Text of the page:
December 11, 1933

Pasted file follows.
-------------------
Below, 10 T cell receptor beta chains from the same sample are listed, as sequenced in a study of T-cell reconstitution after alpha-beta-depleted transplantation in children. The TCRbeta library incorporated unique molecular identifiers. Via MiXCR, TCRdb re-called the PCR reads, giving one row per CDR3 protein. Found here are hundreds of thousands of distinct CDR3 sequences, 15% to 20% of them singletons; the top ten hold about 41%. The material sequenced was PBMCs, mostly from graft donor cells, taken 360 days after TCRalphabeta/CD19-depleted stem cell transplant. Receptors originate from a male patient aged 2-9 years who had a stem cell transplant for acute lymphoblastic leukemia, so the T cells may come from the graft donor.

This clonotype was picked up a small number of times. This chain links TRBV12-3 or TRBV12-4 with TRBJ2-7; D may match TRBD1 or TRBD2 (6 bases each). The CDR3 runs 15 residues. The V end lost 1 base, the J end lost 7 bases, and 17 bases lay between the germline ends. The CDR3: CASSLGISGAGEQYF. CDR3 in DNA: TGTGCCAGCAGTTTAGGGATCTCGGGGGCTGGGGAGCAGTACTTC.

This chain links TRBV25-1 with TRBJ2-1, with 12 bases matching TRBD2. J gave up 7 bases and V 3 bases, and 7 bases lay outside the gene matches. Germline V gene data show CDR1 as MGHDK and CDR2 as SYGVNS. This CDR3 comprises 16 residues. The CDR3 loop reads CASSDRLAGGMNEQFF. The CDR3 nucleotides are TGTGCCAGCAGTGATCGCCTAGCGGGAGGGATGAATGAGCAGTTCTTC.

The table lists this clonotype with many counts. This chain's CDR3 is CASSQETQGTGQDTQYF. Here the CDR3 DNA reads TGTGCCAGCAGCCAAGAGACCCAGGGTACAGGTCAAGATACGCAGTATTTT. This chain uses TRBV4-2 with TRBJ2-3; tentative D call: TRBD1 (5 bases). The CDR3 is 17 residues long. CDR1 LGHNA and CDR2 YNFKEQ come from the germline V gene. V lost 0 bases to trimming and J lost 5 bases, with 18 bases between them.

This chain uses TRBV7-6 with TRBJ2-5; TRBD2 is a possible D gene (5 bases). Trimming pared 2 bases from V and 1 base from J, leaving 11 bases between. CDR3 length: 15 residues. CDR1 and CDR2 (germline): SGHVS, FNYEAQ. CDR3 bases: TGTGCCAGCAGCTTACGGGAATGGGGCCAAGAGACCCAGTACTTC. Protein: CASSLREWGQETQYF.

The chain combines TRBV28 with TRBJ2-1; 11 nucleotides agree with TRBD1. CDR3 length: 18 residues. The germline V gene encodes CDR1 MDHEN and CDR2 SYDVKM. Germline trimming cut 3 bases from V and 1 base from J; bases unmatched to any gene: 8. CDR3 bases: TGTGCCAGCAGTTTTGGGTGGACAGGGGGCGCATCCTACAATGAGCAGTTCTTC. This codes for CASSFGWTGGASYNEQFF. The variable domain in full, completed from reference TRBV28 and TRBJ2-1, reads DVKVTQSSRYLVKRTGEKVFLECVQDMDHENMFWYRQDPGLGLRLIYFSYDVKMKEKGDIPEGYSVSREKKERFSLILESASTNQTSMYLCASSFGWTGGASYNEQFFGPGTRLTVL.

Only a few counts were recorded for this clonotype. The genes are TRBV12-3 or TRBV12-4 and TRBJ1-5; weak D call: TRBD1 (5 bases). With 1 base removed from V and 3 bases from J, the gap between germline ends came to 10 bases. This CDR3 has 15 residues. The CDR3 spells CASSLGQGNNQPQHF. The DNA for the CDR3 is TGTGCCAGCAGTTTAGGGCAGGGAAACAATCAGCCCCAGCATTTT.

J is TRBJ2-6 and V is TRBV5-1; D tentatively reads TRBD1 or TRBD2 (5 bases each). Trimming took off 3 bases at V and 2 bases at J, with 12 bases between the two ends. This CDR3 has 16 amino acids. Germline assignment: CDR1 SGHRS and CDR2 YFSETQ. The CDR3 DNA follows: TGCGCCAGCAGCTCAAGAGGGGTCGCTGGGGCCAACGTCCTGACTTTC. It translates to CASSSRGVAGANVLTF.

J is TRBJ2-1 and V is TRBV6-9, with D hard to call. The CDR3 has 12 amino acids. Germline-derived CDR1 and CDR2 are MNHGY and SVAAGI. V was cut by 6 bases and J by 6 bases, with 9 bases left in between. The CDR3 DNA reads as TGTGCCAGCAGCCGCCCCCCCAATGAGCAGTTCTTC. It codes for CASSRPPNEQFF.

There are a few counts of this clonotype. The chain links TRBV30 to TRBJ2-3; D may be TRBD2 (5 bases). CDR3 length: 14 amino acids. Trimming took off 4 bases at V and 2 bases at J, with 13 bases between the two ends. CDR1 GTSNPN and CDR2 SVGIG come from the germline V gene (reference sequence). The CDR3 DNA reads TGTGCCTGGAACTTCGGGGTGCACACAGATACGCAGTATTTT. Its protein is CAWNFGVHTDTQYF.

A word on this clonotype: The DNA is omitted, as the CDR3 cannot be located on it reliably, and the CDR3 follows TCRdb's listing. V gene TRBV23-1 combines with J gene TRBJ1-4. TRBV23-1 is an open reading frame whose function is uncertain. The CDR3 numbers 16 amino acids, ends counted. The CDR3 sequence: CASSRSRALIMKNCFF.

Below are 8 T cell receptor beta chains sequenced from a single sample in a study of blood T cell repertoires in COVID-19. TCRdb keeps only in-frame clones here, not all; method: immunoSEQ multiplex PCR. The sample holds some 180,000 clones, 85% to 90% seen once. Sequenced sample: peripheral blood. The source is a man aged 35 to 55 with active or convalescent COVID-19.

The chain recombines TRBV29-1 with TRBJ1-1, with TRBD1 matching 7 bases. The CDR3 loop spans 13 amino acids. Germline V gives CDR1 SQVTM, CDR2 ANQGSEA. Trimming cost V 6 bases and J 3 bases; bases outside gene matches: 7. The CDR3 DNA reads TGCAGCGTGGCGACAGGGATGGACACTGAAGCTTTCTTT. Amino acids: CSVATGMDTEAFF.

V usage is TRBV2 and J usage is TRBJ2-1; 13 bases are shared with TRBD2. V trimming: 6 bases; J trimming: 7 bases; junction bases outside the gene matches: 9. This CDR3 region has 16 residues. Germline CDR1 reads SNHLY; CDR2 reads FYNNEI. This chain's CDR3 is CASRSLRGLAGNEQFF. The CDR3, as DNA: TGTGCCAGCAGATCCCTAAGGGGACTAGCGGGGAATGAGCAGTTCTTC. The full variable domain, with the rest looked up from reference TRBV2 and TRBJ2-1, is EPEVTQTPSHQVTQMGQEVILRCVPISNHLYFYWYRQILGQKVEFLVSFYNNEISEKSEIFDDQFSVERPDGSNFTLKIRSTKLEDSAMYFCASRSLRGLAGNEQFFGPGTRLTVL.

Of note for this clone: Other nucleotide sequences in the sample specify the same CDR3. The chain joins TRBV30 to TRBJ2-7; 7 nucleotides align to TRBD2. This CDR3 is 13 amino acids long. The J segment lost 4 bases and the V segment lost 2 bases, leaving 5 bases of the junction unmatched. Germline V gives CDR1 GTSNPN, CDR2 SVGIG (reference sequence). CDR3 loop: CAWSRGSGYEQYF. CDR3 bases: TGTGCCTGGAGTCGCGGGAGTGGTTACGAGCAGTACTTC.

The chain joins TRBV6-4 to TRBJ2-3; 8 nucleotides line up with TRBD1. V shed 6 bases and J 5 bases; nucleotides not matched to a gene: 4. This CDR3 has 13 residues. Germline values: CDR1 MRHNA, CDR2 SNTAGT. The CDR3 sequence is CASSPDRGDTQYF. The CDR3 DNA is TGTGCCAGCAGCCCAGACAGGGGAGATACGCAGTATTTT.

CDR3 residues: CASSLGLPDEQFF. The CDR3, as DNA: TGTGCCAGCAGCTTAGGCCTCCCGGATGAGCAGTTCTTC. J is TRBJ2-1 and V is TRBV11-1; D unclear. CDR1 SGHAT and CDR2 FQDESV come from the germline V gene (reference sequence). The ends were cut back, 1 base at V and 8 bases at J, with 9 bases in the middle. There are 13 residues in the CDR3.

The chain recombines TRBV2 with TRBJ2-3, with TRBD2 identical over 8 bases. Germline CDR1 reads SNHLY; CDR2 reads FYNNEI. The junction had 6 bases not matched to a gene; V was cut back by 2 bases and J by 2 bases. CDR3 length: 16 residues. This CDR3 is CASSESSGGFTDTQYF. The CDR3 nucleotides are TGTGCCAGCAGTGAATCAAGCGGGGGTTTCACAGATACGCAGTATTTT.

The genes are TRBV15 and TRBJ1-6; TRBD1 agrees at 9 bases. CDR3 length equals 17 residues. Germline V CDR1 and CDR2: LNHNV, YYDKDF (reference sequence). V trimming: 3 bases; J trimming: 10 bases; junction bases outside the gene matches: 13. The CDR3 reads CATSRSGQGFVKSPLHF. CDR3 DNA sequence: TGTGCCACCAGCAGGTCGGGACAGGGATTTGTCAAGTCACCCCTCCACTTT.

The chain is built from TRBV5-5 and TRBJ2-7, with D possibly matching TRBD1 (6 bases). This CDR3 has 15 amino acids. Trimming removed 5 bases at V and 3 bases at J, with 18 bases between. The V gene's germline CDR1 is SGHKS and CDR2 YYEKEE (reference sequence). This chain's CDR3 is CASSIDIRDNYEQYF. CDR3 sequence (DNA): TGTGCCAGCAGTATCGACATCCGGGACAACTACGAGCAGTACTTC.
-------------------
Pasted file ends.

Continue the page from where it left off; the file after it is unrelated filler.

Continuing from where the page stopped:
In the Dec. 11, 1933, issue of Time Magazine, an article called "Missionaries" highlighted a new weekly short-wave international broadcast for missionaries. "Nkol Mvolan, meaning 'Hill of Help,' is a Presbyterian station in Cameroon, West Africa. There, deeper in the jungle than any other Presbyterian missionaries, Dr. & Mrs. George W. Thorne (listened).... Last Sunday night and the Sunday before, a short-wave broadcasting station in Pittsburgh took a half hour of worship to the thousands of Presbyterians, Baptist and Methodist missionaries in every land. "The Thornes in their house of thatch heard the words of scripture and a prayer in their own language; and also a sermon by Bishop Adna Leonard who concluded that the U. S. in the midst of all its troubles needed, even more than new laws, 'the . . . spiritual note which will lift up Jesus Christ as the burning centre of the Church's faith to you devoted missionaries who are carrying the gospel of the Son of God to the Christless millions of the earth.'"The Thornes waited expectantly through the service, and presently they heard: 'To Dr. & Mrs. George Thorne. . . . Fred and Mary join us in wishing you a happy Thanksgiving. It is our prayer that you may be able to carry your heavy load with faith and courage.' " Thirty-four years later on December 11, 1957, The American Presbyterian Mission became the Presbyterian Church of Cameroon. "Over ten thousand people attended the celebration,” according to The Drum Call, April 27, 1958.